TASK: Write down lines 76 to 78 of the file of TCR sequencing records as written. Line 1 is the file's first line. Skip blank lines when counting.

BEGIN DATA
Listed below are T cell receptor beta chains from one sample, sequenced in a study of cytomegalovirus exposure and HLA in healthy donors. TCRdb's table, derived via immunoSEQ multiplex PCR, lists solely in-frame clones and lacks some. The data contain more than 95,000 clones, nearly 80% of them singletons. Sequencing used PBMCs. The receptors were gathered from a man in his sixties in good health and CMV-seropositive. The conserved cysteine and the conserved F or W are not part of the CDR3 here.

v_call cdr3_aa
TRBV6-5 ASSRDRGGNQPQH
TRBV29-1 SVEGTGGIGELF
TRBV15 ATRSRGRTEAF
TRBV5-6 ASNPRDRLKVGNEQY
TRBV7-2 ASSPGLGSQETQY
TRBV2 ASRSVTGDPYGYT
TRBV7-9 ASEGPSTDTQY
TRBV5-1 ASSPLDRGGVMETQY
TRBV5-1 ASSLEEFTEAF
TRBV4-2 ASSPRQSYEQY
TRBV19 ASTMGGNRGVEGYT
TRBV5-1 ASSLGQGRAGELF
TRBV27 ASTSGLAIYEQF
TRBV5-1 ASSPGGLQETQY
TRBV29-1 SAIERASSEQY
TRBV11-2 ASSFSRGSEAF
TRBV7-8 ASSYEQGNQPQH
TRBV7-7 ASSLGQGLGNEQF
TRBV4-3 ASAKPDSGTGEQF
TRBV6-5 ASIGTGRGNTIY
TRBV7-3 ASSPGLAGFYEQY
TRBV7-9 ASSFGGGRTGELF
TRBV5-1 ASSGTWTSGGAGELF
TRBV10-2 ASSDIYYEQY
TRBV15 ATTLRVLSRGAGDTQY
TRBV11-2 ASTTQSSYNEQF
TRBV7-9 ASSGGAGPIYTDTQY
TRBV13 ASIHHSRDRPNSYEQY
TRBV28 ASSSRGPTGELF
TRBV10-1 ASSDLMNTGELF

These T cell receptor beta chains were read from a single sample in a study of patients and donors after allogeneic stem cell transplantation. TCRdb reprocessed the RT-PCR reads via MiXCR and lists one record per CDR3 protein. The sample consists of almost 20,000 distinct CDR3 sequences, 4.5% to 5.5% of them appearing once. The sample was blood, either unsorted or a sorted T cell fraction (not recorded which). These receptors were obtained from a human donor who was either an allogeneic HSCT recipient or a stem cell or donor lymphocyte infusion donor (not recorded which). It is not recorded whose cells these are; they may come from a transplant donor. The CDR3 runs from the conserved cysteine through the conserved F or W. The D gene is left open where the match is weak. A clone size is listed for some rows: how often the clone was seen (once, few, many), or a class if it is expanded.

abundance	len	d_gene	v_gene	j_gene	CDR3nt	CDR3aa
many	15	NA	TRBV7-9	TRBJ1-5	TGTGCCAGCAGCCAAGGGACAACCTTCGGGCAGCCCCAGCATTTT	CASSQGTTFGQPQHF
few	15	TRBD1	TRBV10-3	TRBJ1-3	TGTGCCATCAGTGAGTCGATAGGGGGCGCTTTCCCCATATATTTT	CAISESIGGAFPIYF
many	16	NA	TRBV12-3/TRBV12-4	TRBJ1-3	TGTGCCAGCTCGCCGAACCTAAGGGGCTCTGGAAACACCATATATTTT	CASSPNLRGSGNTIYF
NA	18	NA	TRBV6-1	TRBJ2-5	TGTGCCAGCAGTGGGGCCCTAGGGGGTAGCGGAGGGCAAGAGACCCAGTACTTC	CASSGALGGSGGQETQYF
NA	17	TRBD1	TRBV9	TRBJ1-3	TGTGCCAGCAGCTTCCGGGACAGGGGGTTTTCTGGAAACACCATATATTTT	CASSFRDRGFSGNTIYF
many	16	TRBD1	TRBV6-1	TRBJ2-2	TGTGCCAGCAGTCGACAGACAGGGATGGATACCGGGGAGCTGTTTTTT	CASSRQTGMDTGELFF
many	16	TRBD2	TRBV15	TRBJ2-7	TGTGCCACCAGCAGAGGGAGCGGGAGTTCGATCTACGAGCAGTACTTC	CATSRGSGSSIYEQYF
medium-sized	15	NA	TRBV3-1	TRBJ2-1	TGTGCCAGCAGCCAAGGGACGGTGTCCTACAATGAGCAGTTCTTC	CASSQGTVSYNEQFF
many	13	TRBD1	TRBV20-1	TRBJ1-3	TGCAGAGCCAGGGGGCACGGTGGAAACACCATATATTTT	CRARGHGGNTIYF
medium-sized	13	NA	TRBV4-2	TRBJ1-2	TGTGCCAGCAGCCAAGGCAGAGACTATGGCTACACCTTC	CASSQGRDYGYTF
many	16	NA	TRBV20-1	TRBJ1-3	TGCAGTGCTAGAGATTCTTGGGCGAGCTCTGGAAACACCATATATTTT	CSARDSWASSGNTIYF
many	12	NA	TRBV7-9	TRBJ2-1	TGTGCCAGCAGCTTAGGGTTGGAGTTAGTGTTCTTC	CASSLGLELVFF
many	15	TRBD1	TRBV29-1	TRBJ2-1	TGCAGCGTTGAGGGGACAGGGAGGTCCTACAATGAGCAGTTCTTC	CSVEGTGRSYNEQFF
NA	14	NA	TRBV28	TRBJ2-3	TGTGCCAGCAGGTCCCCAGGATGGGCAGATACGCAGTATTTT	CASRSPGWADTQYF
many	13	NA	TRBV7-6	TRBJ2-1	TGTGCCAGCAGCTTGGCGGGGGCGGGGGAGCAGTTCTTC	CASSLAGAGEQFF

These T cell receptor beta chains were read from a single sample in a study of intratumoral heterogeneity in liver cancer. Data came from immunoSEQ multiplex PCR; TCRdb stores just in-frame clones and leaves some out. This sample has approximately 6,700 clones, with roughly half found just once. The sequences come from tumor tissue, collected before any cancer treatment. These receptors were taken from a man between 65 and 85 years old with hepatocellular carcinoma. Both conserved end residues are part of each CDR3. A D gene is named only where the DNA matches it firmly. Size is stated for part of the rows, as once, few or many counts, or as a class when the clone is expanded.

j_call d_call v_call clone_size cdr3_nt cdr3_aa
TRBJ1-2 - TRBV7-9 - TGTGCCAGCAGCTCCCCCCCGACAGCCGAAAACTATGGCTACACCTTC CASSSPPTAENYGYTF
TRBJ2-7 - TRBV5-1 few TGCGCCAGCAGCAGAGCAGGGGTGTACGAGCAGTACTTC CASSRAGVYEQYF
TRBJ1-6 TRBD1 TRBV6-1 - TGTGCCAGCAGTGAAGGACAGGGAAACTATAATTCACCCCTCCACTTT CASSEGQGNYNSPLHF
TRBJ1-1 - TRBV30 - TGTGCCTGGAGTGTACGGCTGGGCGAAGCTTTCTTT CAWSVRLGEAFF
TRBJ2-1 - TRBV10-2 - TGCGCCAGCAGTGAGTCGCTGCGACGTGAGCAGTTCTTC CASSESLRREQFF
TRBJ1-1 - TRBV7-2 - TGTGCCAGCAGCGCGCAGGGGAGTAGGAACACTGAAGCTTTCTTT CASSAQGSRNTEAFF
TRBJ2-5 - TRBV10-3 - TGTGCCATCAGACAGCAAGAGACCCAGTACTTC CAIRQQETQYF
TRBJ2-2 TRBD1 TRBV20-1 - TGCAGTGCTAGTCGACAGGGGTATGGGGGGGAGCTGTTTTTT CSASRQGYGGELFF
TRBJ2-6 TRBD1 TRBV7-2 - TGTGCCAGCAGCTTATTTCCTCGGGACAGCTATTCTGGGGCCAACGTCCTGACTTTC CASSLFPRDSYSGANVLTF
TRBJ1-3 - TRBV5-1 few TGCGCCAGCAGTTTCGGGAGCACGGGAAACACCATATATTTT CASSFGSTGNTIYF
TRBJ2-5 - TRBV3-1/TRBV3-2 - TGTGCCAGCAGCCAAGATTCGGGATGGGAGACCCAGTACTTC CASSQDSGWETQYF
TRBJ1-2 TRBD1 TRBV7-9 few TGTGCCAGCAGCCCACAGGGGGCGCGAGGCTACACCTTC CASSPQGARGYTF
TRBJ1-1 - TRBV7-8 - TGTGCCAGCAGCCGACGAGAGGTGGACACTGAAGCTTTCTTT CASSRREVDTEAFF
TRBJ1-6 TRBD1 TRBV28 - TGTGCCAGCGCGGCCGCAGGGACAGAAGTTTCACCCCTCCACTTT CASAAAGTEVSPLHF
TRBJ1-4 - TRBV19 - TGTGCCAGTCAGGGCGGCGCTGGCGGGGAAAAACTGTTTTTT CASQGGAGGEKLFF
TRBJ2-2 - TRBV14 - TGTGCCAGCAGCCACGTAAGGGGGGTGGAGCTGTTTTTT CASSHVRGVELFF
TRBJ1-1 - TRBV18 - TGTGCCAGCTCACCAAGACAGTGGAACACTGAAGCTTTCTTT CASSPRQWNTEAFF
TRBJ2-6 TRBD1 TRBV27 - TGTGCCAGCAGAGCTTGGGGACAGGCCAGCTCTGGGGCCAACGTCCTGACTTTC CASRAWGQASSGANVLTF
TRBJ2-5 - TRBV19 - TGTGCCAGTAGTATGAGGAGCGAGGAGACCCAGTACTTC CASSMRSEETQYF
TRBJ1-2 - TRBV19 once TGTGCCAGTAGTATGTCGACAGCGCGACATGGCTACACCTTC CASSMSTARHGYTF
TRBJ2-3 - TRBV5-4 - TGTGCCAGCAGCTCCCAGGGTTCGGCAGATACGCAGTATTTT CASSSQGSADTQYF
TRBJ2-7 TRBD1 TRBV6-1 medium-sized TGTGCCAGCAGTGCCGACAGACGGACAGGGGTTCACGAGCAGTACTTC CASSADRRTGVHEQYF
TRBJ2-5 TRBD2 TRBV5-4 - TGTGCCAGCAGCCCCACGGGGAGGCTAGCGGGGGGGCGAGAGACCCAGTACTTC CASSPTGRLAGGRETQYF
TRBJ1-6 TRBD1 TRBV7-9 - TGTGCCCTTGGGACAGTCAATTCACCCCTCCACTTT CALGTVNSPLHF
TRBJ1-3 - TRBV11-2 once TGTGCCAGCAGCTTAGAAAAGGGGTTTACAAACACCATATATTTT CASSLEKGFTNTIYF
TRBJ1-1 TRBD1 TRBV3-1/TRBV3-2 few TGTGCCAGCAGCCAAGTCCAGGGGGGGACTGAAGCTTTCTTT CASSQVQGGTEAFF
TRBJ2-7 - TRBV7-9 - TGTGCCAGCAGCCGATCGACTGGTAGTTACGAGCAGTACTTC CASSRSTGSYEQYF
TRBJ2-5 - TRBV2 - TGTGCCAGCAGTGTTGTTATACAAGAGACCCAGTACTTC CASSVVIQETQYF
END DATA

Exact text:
TRBJ1-3 - TRBV11-2 once TGTGCCAGCAGCTTAGAAAAGGGGTTTACAAACACCATATATTTT CASSLEKGFTNTIYF
TRBJ1-1 TRBD1 TRBV3-1/TRBV3-2 few TGTGCCAGCAGCCAAGTCCAGGGGGGGACTGAAGCTTTCTTT CASSQVQGGTEAFF
TRBJ2-7 - TRBV7-9 - TGTGCCAGCAGCCGATCGACTGGTAGTTACGAGCAGTACTTC CASSRSTGSYEQYF